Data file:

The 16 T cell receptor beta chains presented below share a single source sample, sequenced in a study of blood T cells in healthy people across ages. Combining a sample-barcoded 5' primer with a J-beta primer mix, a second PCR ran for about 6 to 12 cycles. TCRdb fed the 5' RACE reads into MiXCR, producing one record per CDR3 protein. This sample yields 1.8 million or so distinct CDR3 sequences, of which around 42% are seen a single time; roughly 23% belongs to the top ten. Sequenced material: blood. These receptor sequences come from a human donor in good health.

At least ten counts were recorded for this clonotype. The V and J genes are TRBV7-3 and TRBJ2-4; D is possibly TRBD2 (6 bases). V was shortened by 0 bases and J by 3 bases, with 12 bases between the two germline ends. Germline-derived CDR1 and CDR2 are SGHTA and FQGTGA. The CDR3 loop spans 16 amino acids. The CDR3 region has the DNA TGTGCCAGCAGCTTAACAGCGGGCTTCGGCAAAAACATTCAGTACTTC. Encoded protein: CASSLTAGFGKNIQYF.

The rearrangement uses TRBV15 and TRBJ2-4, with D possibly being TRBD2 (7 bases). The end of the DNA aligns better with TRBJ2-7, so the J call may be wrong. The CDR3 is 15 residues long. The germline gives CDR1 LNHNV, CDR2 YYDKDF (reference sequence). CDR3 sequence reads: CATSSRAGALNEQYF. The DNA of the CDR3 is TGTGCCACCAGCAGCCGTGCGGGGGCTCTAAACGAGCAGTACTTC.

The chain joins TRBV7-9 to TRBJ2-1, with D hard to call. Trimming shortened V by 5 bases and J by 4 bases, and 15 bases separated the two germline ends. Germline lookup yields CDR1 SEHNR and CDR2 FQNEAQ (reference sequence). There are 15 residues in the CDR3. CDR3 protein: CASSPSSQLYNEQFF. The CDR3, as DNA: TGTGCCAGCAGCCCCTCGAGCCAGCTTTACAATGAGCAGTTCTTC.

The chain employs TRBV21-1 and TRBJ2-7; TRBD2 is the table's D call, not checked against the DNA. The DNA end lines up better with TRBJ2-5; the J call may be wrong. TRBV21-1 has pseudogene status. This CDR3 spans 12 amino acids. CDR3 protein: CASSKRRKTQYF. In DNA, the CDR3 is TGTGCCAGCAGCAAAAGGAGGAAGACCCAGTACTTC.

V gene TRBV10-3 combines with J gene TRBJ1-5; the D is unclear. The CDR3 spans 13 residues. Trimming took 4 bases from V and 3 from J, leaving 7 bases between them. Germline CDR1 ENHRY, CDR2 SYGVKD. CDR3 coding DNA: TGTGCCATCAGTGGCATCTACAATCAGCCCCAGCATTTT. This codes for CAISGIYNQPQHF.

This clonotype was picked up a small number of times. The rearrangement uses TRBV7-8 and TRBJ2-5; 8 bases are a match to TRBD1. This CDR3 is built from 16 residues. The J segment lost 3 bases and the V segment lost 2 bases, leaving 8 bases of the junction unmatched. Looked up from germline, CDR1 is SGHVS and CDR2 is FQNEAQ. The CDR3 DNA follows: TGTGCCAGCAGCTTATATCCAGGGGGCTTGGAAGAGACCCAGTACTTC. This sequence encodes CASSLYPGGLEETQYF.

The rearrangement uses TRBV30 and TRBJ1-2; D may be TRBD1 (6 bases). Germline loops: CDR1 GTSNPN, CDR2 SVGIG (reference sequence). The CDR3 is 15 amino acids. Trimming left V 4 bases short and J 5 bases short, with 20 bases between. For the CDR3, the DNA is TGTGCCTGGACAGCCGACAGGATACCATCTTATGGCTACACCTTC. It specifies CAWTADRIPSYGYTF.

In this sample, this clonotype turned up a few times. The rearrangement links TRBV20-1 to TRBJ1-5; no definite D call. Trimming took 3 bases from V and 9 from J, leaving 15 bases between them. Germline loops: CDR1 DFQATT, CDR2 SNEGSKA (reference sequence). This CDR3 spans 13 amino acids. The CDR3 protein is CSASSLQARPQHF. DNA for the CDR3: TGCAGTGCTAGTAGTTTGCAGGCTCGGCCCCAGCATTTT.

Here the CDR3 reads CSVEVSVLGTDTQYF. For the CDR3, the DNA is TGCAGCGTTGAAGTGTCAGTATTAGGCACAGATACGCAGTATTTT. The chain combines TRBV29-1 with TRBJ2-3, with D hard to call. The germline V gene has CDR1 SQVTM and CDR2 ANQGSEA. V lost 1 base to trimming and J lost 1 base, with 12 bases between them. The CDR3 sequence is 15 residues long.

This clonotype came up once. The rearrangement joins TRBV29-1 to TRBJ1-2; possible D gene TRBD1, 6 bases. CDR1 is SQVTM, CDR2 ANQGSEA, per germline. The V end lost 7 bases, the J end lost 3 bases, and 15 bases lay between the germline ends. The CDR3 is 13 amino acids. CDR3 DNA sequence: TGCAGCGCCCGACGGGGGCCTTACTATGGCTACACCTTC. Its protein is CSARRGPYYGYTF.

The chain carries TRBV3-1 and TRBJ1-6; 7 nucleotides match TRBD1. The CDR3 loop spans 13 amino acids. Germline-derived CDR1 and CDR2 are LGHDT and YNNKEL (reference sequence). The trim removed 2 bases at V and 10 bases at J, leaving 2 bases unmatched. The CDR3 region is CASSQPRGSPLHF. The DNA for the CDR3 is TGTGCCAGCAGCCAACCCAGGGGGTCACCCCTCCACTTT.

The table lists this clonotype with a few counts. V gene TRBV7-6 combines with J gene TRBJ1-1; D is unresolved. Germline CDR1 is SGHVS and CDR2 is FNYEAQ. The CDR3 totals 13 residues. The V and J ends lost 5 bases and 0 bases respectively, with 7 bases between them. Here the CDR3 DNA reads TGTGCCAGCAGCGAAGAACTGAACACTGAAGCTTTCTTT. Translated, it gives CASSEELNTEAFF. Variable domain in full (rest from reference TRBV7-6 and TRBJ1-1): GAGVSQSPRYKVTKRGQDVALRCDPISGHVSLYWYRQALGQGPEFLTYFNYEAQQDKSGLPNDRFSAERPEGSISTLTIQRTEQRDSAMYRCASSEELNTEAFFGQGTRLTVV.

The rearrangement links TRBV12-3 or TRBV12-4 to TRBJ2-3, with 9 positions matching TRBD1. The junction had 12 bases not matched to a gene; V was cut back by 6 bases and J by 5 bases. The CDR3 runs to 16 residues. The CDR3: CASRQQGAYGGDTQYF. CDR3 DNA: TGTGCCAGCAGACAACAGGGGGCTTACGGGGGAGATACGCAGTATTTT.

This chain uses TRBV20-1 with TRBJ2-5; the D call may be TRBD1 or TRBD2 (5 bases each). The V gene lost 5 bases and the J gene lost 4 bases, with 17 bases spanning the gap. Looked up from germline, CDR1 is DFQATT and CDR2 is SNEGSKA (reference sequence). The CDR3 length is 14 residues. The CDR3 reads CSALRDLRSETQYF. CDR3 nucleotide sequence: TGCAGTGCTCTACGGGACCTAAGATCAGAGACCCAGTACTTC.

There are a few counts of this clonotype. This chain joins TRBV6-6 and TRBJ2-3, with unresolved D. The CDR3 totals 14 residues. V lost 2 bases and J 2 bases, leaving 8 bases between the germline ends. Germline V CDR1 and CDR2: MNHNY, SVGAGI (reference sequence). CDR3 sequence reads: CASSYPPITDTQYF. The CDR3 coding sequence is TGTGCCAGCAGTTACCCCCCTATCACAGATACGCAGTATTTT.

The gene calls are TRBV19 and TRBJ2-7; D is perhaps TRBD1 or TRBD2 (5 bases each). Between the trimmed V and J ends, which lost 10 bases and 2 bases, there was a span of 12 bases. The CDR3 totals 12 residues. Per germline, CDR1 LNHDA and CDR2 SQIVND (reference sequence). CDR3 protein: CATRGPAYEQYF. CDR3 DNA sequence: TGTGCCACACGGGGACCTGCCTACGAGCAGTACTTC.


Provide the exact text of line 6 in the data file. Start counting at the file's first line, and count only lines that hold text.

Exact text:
V gene TRBV10-3 combines with J gene TRBJ1-5; the D is unclear. The CDR3 spans 13 residues. Trimming took 4 bases from V and 3 from J, leaving 7 bases between them. Germline CDR1 ENHRY, CDR2 SYGVKD. CDR3 coding DNA: TGTGCCATCAGTGGCATCTACAATCAGCCCCAGCATTTT. This codes for CAISGIYNQPQHF.